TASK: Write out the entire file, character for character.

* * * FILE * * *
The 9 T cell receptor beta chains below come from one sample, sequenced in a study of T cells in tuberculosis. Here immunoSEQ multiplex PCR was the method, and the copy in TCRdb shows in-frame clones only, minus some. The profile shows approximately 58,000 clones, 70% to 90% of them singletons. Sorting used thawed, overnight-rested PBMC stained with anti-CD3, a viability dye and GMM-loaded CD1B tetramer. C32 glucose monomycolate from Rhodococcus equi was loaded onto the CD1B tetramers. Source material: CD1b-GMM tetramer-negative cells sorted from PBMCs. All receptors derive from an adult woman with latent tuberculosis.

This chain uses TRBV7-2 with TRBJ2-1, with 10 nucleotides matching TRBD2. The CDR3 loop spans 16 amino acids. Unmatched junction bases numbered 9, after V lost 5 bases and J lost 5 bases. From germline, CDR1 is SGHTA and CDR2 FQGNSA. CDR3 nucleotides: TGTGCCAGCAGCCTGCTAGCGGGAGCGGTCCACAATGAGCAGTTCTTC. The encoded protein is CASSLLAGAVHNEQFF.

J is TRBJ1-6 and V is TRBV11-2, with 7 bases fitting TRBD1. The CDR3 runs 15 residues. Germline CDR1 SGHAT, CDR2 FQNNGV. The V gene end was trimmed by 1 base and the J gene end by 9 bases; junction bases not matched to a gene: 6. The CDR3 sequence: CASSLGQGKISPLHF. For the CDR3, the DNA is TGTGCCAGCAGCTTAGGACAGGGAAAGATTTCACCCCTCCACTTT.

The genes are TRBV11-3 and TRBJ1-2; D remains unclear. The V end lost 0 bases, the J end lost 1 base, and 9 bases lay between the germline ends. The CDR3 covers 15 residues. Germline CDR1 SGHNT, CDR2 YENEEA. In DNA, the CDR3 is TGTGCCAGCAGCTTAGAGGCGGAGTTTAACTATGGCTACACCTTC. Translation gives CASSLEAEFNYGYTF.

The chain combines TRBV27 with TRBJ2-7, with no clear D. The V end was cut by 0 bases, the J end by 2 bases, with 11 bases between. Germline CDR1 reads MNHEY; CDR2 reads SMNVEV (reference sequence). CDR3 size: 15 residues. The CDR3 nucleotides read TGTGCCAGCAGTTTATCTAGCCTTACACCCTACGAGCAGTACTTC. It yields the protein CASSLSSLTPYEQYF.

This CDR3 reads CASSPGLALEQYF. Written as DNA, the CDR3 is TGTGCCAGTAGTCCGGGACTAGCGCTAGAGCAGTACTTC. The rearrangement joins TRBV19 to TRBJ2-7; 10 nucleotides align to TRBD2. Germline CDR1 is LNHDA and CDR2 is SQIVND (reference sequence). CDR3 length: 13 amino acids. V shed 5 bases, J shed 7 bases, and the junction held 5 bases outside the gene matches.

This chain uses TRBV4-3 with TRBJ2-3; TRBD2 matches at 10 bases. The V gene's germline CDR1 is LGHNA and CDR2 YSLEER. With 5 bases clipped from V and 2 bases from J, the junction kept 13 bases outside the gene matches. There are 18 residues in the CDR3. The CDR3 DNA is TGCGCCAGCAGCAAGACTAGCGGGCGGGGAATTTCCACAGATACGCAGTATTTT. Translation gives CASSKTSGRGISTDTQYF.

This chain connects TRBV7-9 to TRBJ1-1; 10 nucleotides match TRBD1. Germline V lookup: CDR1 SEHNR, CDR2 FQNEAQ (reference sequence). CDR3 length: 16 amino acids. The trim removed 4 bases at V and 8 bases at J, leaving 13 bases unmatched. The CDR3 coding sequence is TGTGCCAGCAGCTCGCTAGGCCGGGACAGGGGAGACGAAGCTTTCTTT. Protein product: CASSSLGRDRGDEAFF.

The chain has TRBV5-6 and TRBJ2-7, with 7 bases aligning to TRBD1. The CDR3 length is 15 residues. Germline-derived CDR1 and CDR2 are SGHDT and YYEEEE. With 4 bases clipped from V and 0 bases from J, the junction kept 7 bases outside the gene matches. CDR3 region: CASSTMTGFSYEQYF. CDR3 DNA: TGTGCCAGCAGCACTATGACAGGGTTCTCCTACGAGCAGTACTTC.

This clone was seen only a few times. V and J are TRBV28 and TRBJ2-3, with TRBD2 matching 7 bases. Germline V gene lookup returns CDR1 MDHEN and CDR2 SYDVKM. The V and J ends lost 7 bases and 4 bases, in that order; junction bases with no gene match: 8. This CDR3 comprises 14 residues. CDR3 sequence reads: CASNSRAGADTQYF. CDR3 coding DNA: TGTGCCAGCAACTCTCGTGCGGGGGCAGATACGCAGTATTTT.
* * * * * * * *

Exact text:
The 9 T cell receptor beta chains below come from one sample, sequenced in a study of T cells in tuberculosis. Here immunoSEQ multiplex PCR was the method, and the copy in TCRdb shows in-frame clones only, minus some. The profile shows approximately 58,000 clones, 70% to 90% of them singletons. Sorting used thawed, overnight-rested PBMC stained with anti-CD3, a viability dye and GMM-loaded CD1B tetramer. C32 glucose monomycolate from Rhodococcus equi was loaded onto the CD1B tetramers. Source material: CD1b-GMM tetramer-negative cells sorted from PBMCs. All receptors derive from an adult woman with latent tuberculosis.

This chain uses TRBV7-2 with TRBJ2-1, with 10 nucleotides matching TRBD2. The CDR3 loop spans 16 amino acids. Unmatched junction bases numbered 9, after V lost 5 bases and J lost 5 bases. From germline, CDR1 is SGHTA and CDR2 FQGNSA. CDR3 nucleotides: TGTGCCAGCAGCCTGCTAGCGGGAGCGGTCCACAATGAGCAGTTCTTC. The encoded protein is CASSLLAGAVHNEQFF.

J is TRBJ1-6 and V is TRBV11-2, with 7 bases fitting TRBD1. The CDR3 runs 15 residues. Germline CDR1 SGHAT, CDR2 FQNNGV. The V gene end was trimmed by 1 base and the J gene end by 9 bases; junction bases not matched to a gene: 6. The CDR3 sequence: CASSLGQGKISPLHF. For the CDR3, the DNA is TGTGCCAGCAGCTTAGGACAGGGAAAGATTTCACCCCTCCACTTT.

The genes are TRBV11-3 and TRBJ1-2; D remains unclear. The V end lost 0 bases, the J end lost 1 base, and 9 bases lay between the germline ends. The CDR3 covers 15 residues. Germline CDR1 SGHNT, CDR2 YENEEA. In DNA, the CDR3 is TGTGCCAGCAGCTTAGAGGCGGAGTTTAACTATGGCTACACCTTC. Translation gives CASSLEAEFNYGYTF.

The chain combines TRBV27 with TRBJ2-7, with no clear D. The V end was cut by 0 bases, the J end by 2 bases, with 11 bases between. Germline CDR1 reads MNHEY; CDR2 reads SMNVEV (reference sequence). CDR3 size: 15 residues. The CDR3 nucleotides read TGTGCCAGCAGTTTATCTAGCCTTACACCCTACGAGCAGTACTTC. It yields the protein CASSLSSLTPYEQYF.

This CDR3 reads CASSPGLALEQYF. Written as DNA, the CDR3 is TGTGCCAGTAGTCCGGGACTAGCGCTAGAGCAGTACTTC. The rearrangement joins TRBV19 to TRBJ2-7; 10 nucleotides align to TRBD2. Germline CDR1 is LNHDA and CDR2 is SQIVND (reference sequence). CDR3 length: 13 amino acids. V shed 5 bases, J shed 7 bases, and the junction held 5 bases outside the gene matches.

This chain uses TRBV4-3 with TRBJ2-3; TRBD2 matches at 10 bases. The V gene's germline CDR1 is LGHNA and CDR2 YSLEER. With 5 bases clipped from V and 2 bases from J, the junction kept 13 bases outside the gene matches. There are 18 residues in the CDR3. The CDR3 DNA is TGCGCCAGCAGCAAGACTAGCGGGCGGGGAATTTCCACAGATACGCAGTATTTT. Translation gives CASSKTSGRGISTDTQYF.

This chain connects TRBV7-9 to TRBJ1-1; 10 nucleotides match TRBD1. Germline V lookup: CDR1 SEHNR, CDR2 FQNEAQ (reference sequence). CDR3 length: 16 amino acids. The trim removed 4 bases at V and 8 bases at J, leaving 13 bases unmatched. The CDR3 coding sequence is TGTGCCAGCAGCTCGCTAGGCCGGGACAGGGGAGACGAAGCTTTCTTT. Protein product: CASSSLGRDRGDEAFF.

The chain has TRBV5-6 and TRBJ2-7, with 7 bases aligning to TRBD1. The CDR3 length is 15 residues. Germline-derived CDR1 and CDR2 are SGHDT and YYEEEE. With 4 bases clipped from V and 0 bases from J, the junction kept 7 bases outside the gene matches. CDR3 region: CASSTMTGFSYEQYF. CDR3 DNA: TGTGCCAGCAGCACTATGACAGGGTTCTCCTACGAGCAGTACTTC.

This clone was seen only a few times. V and J are TRBV28 and TRBJ2-3, with TRBD2 matching 7 bases. Germline V gene lookup returns CDR1 MDHEN and CDR2 SYDVKM. The V and J ends lost 7 bases and 4 bases, in that order; junction bases with no gene match: 8. This CDR3 comprises 14 residues. CDR3 sequence reads: CASNSRAGADTQYF. CDR3 coding DNA: TGTGCCAGCAACTCTCGTGCGGGGGCAGATACGCAGTATTTT.